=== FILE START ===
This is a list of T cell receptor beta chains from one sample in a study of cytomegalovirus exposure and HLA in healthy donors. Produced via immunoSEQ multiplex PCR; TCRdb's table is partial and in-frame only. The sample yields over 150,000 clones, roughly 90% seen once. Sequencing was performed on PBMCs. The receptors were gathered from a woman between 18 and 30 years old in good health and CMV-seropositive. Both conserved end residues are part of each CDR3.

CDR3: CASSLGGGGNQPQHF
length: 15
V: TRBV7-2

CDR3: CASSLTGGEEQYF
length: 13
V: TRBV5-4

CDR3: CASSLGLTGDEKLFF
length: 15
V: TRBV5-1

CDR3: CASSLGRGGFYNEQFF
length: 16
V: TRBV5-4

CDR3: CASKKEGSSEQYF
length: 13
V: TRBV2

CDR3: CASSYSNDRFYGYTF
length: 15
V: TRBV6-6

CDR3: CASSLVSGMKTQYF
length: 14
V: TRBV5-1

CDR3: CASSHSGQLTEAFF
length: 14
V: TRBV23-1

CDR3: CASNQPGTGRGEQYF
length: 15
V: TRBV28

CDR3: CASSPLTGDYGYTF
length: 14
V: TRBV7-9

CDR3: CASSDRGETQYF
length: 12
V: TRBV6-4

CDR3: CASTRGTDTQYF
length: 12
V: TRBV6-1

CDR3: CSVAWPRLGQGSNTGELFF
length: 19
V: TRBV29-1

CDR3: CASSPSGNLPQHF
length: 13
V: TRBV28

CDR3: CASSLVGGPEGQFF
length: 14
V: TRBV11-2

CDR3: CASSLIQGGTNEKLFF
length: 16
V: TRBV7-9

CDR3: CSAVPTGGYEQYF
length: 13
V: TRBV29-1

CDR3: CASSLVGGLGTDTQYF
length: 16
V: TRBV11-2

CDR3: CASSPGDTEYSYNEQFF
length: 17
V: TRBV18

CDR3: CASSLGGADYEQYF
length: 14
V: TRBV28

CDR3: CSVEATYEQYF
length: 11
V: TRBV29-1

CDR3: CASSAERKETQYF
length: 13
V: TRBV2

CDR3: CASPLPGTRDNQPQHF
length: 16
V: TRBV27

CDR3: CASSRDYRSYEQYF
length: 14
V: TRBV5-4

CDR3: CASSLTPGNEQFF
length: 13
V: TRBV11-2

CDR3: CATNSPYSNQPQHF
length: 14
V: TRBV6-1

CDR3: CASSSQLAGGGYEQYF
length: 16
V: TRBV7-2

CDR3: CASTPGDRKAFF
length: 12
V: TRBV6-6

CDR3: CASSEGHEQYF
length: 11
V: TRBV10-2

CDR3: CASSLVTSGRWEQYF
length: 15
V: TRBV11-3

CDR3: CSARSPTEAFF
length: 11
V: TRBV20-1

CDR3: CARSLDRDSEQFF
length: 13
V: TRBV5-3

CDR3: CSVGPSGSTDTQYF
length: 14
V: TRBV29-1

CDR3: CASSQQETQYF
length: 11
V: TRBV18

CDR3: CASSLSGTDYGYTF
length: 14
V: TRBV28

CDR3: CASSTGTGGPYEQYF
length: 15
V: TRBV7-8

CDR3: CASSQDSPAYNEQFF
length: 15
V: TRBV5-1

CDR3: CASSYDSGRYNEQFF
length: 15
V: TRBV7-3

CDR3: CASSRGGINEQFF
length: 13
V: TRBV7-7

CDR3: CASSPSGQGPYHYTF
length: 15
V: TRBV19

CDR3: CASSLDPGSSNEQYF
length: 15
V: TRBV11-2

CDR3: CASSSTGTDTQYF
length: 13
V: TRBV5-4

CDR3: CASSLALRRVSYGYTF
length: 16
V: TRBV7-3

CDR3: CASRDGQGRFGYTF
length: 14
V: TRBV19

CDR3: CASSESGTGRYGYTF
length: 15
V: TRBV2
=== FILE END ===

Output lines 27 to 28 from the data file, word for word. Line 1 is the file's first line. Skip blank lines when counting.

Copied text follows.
length: 15
V: TRBV28